‘It’s a grind’: Paralyzed Humboldt Broncos goaltender seeing slow progress

Jacob Wassermann seriously injured in bus crash that killed 16 people.

Humboldt Broncos hockey player Jacob Wassermann, left, and teammate Ryan Straschnitzki compare sticks during a sled hockey scrimmage at the Edge Ice Arena in Littleton, Colorado on Friday. Joe Mahoney, The Canadian Press

Bill Graveland, The Canadian Press, CBC News Saskatoon Nov. 26, 2018

Jacob Wassermann says there have been some unexpected side effects following months of physio after being paralyzed from the navel down in the Humboldt Broncos bus crash.

Wassermann, 18, has been hard at work since coming out of an induced coma following the April 6 crash north of Tisdale, Sask., which claimed 16 lives and injured 13 others.

“The hardest part would be when I get a new muscle starting to work and then to get it strong again. Because when you first feel it you’re like super excited but you can’t do anything with it because it’s so weak,” he told The Canadian Press during an interview in Denver.

“It’s a grind but I mean it’s worth it getting results. I’m excited to see where I can take it. Obviously the goal is to try and
walk again but it is way, way down the road, if at all possible, so I’m just doing my best.”

‘I miss being in net’

Wassermann and Ryan Straschnitzki, one of his Broncos teammates who was also paralyzed in the crash, played in an exhibition sledge hockey game Friday at the University of Denver, where they received a standing ovation.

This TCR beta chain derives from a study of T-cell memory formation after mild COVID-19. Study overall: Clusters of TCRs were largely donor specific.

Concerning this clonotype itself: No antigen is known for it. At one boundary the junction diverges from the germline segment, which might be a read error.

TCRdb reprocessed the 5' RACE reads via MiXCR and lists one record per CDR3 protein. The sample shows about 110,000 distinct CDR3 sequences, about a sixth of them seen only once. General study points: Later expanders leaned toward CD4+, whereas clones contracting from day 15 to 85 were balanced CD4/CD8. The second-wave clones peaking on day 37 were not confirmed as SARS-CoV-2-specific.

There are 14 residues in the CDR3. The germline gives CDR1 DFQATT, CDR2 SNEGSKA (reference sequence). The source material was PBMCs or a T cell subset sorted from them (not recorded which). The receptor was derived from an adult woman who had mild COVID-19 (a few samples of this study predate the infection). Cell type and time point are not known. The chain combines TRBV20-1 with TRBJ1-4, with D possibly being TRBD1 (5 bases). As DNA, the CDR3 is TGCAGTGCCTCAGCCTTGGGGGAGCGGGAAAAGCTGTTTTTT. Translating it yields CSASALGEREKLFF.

If Wassermann decides to pursue playing sledge hockey he will remain a goaltender. At six feet six inches, he would literally fill the net. But he said at this point it’s an “if.”

“I’m still feeling out and seeing where things are going. If hockey is the sport that I pick — I’m still trying out a whole, wide variety of sports — and if hockey is the one I pick then, yes, I want to be playing at the highest level possible,” he said.

“I’m pretty decided that I want to be a goalie. I miss being in net.”

Kirby Wassermann said his son, as an elite athlete, is finding it “frustrating” that results are so slow in coming. But he said on a positive note, he does know how to work hard.

“It’s slow but they told us it would be slow. Spinal cord injuries take a lot of time,” he said.

“Initially at the accident it was navel down, which is still where the injury is, but he’s got movement in his hips and he’s got a little bit in his glutes.”

Kirby Wassermann expects Jacob, who started playing goal when he was nine, will choose to return to hockey.

“I think he’ll get back to that at some form again too,” he added.

The family lives on a rural property just outside of Humboldt. Wassermann said renovations are complete and Jacob has modified his own truck so he’s able to drive.

“I think these boys, as well as others, that were involved in this are going to find a lot of ways in their life as they move on to inspire and help people.”

But Wassermann said there have been some difficult moments since the accident and adapting to a new normal.

“You look back at pictures and it’s only been last spring so we’ve been getting a lot of the jerseys hung up in Jacob’s area and things like that, knowing the junior stuff is done with. But he’s had a very positive attitude.”

Source CBC News Saskatoon

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